created [6,9]. Today, most wire bond machine vendors
have their own version of OLP programs. These vendor
specific OLP programs are usually created as add-on
features to CAD application in the market such as
AutoCAD. The application requires the engineer to con-
vert the bonding diagram drawing from *.gds (graphic
data system) format into the *.dwg (drawing) format,
dwg format is standard file format used by AutoCAD for
saving vector graphics file. AutoCAD is used to open the
bonding diagram in *.dwg format. The engineer then
selects the bonding reference points on the chip and
leadframe. The reference points will enable the machine
to create a coordinate system origin where all bonding
coordinates will be referred. Reference points also enable
machine to precisely compensate for any die placement
variations or orientation that occurs during the die-att-
ached process.
Once coordinate reference points are defined, user will
trigger the wire bond OLP procedure to extract two end
points from each line and uses it to create WBP. The
WBP created by OLP procedure can be directly loaded to
wire bond machine and allows all wires to be created in
bonding program simultaneously as shown in Figure 2.
This helps to address the problem of long programming
time associated with manual bonding program creation
However, the vendor specific OLP program does have
it disadvantages. The vendor specific OLP is usually
very rigid as they only create WBP usable for specific
type of wire bond machine, as data format acceptable by
wire bond machine is different from one vendor to the
other. If a production line consists of wire bond machine
from different vendors, one must procure multiple ver-
Figure 2. OLP allows all wires to be created in bonding pro-
gram simultaneously.
Create reference system for
chip and leadframe.
Loading of computer aided
design wire coordinate to
create wire bond program.
Copyright © 2010 SciRes. ENG
sions of OLP softwares from different wire bond ma-
chine vendor. This will increase the implementation cost
of vendor specific OLP. The other disadvantage of ven-
dor specific OLP is, it only works on specific version of
CAD application. OLP from wire bond vendor A might
requires AutoCAD 2005 to work with, while OLP from
wire bond vendor B might requires AutoCAD 2006 to
create WBP. This means if a production line consists of
wire bond machine from different vendors, one might
need to license two or more versions of CAD software.
This would translate into additional licensing fees. The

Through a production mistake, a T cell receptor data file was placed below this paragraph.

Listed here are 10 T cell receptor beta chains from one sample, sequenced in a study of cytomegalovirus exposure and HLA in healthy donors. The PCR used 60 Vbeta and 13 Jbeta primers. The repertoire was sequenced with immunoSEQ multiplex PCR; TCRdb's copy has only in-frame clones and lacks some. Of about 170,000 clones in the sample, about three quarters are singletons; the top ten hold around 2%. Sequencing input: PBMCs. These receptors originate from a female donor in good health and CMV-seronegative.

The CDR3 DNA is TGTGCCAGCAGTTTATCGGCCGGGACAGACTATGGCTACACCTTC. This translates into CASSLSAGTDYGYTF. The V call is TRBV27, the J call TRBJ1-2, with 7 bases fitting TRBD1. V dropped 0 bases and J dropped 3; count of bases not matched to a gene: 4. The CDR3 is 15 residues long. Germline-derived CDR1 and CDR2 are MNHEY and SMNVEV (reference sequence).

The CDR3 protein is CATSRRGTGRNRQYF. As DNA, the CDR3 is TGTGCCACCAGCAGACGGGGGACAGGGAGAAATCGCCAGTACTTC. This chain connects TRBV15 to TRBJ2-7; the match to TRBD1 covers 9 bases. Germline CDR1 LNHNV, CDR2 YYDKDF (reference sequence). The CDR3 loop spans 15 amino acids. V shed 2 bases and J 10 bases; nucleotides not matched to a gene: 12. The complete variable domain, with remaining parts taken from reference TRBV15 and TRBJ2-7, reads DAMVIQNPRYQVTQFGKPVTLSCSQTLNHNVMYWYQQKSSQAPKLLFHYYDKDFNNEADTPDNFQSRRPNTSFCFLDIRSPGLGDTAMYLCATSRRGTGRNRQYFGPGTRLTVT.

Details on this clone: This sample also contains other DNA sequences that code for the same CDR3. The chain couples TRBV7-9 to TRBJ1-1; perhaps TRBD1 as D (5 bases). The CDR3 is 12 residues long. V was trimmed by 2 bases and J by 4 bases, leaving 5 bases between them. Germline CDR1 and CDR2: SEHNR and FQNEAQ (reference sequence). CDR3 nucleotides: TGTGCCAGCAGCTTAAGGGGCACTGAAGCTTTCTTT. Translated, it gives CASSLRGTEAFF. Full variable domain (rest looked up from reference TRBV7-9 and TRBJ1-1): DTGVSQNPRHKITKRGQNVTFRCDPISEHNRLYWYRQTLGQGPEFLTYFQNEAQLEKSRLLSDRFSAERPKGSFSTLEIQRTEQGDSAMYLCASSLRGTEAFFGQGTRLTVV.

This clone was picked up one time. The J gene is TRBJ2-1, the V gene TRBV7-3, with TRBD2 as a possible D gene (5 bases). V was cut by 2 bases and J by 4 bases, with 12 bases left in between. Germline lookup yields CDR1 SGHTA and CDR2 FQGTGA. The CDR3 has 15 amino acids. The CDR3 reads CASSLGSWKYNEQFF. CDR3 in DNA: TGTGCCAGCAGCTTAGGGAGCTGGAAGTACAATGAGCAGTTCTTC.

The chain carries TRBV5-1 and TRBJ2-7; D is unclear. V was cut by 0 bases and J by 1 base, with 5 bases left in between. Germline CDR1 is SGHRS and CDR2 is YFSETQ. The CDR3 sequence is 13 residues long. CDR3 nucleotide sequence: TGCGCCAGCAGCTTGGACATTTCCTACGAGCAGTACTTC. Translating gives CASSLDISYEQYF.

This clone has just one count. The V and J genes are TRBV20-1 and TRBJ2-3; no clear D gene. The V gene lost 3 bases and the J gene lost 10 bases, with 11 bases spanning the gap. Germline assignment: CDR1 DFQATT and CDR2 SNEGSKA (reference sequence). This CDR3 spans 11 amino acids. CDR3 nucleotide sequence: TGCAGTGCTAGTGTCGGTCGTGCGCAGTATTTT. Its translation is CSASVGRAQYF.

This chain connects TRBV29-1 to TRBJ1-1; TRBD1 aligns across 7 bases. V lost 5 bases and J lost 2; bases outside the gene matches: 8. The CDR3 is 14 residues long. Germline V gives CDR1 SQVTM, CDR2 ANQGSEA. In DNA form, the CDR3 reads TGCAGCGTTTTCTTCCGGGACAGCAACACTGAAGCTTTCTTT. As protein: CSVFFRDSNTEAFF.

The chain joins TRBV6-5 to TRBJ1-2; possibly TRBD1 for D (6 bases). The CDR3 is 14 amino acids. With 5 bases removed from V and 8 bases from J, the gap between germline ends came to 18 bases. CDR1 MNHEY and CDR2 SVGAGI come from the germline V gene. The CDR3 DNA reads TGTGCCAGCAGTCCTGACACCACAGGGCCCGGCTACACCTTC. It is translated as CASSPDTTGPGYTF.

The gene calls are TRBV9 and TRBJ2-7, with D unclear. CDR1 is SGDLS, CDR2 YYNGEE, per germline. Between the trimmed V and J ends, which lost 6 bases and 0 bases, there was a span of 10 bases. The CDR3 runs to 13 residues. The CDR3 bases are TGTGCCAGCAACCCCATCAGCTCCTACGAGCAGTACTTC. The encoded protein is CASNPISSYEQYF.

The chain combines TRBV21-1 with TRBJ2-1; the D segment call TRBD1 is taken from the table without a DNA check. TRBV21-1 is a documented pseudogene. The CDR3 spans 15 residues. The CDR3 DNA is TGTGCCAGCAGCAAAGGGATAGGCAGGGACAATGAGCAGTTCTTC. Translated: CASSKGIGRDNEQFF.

cost of implementation and the inflexibility of vendor
specific OLP are key factors that hinder wide spread of
vendor specific OLP.
Another alternative to the vendor specific OLP is to
use the bondlist created by bonding diagram creation
software. Bondlist information can be converted into
machine recognizable format and carries out OLP. The
method on how bondlist information can be utilized for
OLP is presented in the following section. The term di-
rect integration offline programming (Di-OLP) is used to
differentiate this method from vendor specific OLP.
3. Direct Integration Offline Programming
Di-OLP involves creating bonding program from bon-
dlist data. Bondlist is a text file containing all the bond-
ing coordinates in a bonding diagram that defines the
wire connectivity. All these coordinates are referring to
the bonding diagram coordinate system origin. Although
bondlist contains all the coordinates of bonding diagram,
it cannot be directly uploaded to the machine to create
bonding program. The first reason is the coordinate sys-
tem origin for bondlist file does not match wire bond
machine coordinate system origin. Second, the data for-
mat of bondlist is different from machine recognizable
structure. Understanding of coordinate system origin of
bonding diagram and data format acceptable by machine
is important for successful implementation of Di-OLP.
Successful implementation requires bonding diagram
created to adhere to the relevant rules. Bonding diagram
must be drawn in scale 1:1, and the coordinate system
origin of all bonding co-ordinates must be referred to the
center of the chip and leadframe in Figure 2 [2,6]. Set-
ting the coordinate system origin to the center of package
enables user to easily match the bonding diagram coor-
dinate system origin to machine coordinate system origin.
The vendor specific OLP only needs the bonding dia-
gram to fulfill the first requirement. For the second re-
quirement, vendor specific OLP allows user to set coor-
dinate system origin on any location of chip and lead-
frame. Coordinates of all wires in vendor specific OLP
will be referred to the user defined coordinate system
In Di-OLP, however both conditions need to be ful-
filled. Bonding diagram must be created in scale of 1:1
and coordinates system origin of all bonding points must
be referred to the center of chip or leadframe.
First step of Di-OLP involves extraction of bondlist
from bonding diagram as shown in Figure 3. Bondlist is
a text file containing coordinates representing end points
of all lines drawn to represent wires connecting chip
bond pad to leadframe leadfinger. For bonding locations
on leadframe, coordinate system origin is at the center of
the leadframe/package drawing, thus all bonding location
coordinates are referred to this origin and no transforma-
tion effort is required. Figure 4 shows the bonding loca-
Figure 3. Example of Bondlist extraction from bonding
Figure 4. Bonding location on leadframe is referred to coor-
dinate system origin at the center of the leadframe drawing.
Center of leadframe
PIN1 , , 5073.28, -3230.81,
PIN2 , , 5090.99, -2964.26,
PIN3 , , 5100.44, -2715.11,
PIN4 , , 5125.39, -2472.47,
PIN5 , , 5142.19, 2232.36,
In bondlist all the bonding location on the leadfin-
ger is represented by a set of x and y coordinate.
Copyright © 2010 SciRes. ENG
tion on leadframe is referred to coordinate system origin
at the center of the leadframe drawing. However, for
bonding coordinates on the chip, it is found that the co-
ordinate system origin is not referred to the center but
instead to the lower left corner of the chip. As a result the
data needed to be transformed to the center of package
before it can be used for Di-OLP.
Just like vendor specific OLP, Di-OLP helps to reduce